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10 Interesting Facts About Turkey

10 Interesting Facts About Turkey

Quick facts about Turkey:

  • Location: Turkey is a transcontinental country, spanning both Eastern Europe and Western Asia.
  • Capital: Ankara.
  • Official Language: Turkish.
  • Currency: Turkish Lira (TRY).
  • Population: Around 83 million.
  • Size: Covering an area of about 783,356 square kilometers, Turkey features a varied terrain and rich historical heritage.

Fact 1: Istanbul is located on two continents at once

Istanbul, Turkey’s largest city, is a fascinating metropolis that spans two continents: Europe and Asia. The city is divided by the Bosporus Strait, a narrow waterway that has played a pivotal role in Istanbul’s history.

Geographically, the European side of Istanbul covers around 5,343 square kilometers, while the Asian side encompasses approximately 2,730 square kilometers. The Bosporus, with a width ranging from 700 meters to 3,000 meters, serves as the natural boundary between these two continents.

Historically, Istanbul, formerly known as Byzantium and later Constantinople, has been a strategically significant city for centuries. It served as the capital of the Byzantine Empire and later the Ottoman Empire. The iconic Hagia Sophia, initially a cathedral, then a mosque, and now a museum, stands as a symbol of the city’s diverse history.

Fact 2: There were many ancient civilizations on the territory of Turkey

Turkey has a rich history that spans millennia, hosting numerous ancient civilizations. Here are a few key examples:

  1. Hittites: Flourishing around 1600–1200 BCE in Anatolia, the Hittite Empire was one of the major powers of the ancient world. Hattusa, their capital, is now Hattusha and is a UNESCO World Heritage site.
  2. Phrygians: Occupying central and western Anatolia in the 8th to 7th centuries BCE, the Phrygians are known for the legendary King Midas. The ancient city of Gordion was their capital.
  3. Lydians: Flourishing from the 7th to 6th centuries BCE, the Lydians were known for their wealth, attributed in part to their use of precious metals like gold and silver. Sardis was a major Lydian city.
  4. Urartu: In the eastern part of Anatolia, Urartu (9th–6th centuries BCE) left behind impressive fortresses, like Van Castle, and advanced irrigation systems.
  5. Greek and Roman Empires: Parts of Turkey were integral to both the Greek and Roman civilizations. Ephesus, Troy, and Aphrodisias are notable archaeological sites from this era.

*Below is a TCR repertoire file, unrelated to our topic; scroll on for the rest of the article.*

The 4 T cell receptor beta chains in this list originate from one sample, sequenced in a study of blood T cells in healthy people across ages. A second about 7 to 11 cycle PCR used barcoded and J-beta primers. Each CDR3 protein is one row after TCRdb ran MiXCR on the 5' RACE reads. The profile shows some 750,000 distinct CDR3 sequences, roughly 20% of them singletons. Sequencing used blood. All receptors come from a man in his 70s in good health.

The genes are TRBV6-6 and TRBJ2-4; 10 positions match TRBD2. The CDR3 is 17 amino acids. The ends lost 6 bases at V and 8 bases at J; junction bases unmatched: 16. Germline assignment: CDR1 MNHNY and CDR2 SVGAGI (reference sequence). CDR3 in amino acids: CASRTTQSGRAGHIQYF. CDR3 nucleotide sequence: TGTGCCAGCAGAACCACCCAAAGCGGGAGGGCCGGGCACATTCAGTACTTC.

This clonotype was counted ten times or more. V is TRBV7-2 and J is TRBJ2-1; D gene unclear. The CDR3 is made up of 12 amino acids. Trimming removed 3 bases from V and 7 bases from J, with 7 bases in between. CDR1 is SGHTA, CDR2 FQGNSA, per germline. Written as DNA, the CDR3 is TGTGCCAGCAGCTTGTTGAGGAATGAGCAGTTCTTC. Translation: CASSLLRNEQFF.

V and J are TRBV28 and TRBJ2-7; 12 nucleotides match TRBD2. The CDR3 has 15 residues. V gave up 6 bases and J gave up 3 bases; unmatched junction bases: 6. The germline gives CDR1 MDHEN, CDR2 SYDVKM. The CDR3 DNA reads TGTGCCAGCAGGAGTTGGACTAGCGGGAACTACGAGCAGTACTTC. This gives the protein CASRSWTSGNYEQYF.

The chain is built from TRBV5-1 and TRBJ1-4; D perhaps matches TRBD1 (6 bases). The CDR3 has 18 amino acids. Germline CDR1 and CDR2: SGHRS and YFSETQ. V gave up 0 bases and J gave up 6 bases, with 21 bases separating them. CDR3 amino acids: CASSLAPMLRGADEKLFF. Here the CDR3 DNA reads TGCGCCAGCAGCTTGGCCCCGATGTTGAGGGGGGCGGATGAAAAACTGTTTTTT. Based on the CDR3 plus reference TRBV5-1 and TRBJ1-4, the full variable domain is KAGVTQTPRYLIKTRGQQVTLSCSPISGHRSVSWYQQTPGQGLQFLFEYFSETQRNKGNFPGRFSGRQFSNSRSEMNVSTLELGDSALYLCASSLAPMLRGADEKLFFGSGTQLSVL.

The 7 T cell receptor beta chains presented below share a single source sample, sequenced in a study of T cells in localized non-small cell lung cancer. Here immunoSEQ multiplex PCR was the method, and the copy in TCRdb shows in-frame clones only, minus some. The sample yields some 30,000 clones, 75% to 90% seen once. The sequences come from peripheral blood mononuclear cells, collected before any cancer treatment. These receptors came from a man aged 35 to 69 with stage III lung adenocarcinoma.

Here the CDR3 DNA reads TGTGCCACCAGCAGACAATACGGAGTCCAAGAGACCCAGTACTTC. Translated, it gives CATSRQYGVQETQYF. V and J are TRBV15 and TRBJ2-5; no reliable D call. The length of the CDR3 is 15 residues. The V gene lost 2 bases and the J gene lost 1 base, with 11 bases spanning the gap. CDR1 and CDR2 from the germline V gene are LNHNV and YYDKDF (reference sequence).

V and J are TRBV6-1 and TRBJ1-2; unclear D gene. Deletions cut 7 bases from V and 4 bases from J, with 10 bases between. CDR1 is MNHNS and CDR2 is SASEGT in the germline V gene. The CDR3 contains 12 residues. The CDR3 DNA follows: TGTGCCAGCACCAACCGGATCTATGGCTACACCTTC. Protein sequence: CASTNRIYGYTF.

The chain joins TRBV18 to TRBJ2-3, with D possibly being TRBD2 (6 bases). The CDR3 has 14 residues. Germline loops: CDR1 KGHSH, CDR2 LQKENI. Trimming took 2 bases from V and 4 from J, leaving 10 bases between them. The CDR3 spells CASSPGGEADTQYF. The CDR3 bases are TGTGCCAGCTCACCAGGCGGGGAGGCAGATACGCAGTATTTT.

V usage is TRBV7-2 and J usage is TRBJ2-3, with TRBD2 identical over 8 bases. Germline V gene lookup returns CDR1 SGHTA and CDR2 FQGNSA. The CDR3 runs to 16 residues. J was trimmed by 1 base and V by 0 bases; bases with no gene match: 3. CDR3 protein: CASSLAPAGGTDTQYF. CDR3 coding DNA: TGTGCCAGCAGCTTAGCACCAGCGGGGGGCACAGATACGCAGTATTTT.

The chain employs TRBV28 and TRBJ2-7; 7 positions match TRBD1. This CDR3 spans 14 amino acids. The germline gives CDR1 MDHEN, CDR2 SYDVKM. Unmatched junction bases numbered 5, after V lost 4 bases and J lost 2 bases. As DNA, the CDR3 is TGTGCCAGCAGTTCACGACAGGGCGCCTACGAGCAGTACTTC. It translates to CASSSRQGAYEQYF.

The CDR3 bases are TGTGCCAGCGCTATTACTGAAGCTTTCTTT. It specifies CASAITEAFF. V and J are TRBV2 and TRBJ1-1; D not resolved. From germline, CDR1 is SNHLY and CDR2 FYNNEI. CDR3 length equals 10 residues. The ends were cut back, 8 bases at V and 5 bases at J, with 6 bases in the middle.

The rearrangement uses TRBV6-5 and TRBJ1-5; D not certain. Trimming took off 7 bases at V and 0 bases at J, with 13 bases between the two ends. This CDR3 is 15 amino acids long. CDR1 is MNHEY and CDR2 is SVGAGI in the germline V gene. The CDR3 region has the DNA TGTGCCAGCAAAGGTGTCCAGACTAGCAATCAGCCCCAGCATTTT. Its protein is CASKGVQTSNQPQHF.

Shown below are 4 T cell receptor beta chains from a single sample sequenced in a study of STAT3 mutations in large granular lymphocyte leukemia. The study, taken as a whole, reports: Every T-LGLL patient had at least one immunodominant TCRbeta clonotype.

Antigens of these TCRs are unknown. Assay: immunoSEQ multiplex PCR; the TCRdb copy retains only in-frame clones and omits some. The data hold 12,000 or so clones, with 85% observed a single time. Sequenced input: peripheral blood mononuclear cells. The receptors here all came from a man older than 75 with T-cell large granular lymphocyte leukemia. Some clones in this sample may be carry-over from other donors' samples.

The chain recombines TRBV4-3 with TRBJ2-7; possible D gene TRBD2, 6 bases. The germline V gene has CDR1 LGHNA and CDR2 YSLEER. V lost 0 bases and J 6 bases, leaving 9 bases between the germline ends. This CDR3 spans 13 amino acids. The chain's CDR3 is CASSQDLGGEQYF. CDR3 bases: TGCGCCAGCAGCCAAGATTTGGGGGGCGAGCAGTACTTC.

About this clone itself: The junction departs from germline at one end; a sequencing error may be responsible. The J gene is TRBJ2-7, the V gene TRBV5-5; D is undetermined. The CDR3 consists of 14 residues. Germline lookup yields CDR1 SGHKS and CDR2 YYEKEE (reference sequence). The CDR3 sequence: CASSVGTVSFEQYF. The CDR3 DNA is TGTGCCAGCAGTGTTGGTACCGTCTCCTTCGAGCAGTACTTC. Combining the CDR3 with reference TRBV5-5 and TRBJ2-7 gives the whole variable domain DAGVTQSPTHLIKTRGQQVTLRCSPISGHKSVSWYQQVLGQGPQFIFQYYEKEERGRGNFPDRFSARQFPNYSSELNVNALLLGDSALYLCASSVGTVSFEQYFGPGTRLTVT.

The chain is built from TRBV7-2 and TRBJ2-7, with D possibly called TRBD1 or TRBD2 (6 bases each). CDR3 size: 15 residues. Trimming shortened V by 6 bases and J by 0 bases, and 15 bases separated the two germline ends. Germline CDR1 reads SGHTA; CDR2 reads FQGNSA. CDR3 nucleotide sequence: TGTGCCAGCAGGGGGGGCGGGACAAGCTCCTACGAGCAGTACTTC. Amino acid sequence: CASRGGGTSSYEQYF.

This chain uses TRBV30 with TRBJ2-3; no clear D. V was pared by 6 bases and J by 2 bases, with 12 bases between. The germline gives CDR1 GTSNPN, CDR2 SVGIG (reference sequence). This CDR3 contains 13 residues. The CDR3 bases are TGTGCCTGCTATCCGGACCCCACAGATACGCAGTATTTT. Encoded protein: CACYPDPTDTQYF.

6. Byzantine Empire: With Byzantium (later Constantinople, now Istanbul) as its capital, the Byzantine Empire had a lasting influence on the region for over a millennium.
  7. Seljuk and Ottoman Empires: The Seljuks and later the Ottomans played crucial roles in shaping Turkey’s history from the 11th century onwards, with the Ottoman Empire becoming a powerful force in the 14th century and lasting until the early 20th century.

Fact 3: A famous tourist route is named after one of them

Lycian Trail, or the Lycian Way, is a long-distance hiking trail in southwestern Turkey. It stretches approximately 540 kilometers (335 miles) along the coast of Lycia, an ancient region that existed during the Iron Age and Classical Antiquity.

The Lycians were an indigenous people of Anatolia, and their civilization thrived from the 15th century BCE to the 546 BCE when the Persian Empire conquered the region. The Lycian Trail takes its name from this ancient civilization, and it offers hikers a remarkable journey through diverse landscapes, including coastal paths, mountainous terrain, and picturesque villages.

Along the trail, hikers can explore numerous historical sites, including ancient Lycian cities, tombs, and amphitheaters. The route provides a unique blend of natural beauty and archaeological wonders, making it a popular destination for those seeking both adventure and a glimpse into Turkey’s rich history.

rheinsCC BY 3.0, via Wikimedia Commons

Fact 4: Some of the oldest settlements have also been found in Turkey

Turkey is home to some of the world’s oldest settlements, providing invaluable insights into human history and early civilizations. Here are a couple of notable examples:

  1. Göbekli Tepe: Located in southeastern Turkey, Göbekli Tepe is an archaeological site dating back to around 9600 BCE, making it one of the oldest known temple complexes in the world. The site consists of massive stone pillars arranged in circles, suggesting advanced architectural and symbolic capabilities in a pre-agricultural society.
  2. Çatalhöyük: Situated in central Anatolia, Çatalhöyük is a Neolithic settlement that existed around 7500 BCE. It is considered one of the world’s oldest-known urban centers. The site reveals a complex society with densely packed mudbrick houses, elaborate wall paintings, and evidence of early agriculture.

Fact 5: One of the most visited and famous places in Turkey is Cappadocia

Cappadocia is renowned for its unique and captivating landscape, often referred to as an “open-air museum” due to its rich historical and geological significance. Here are some key features: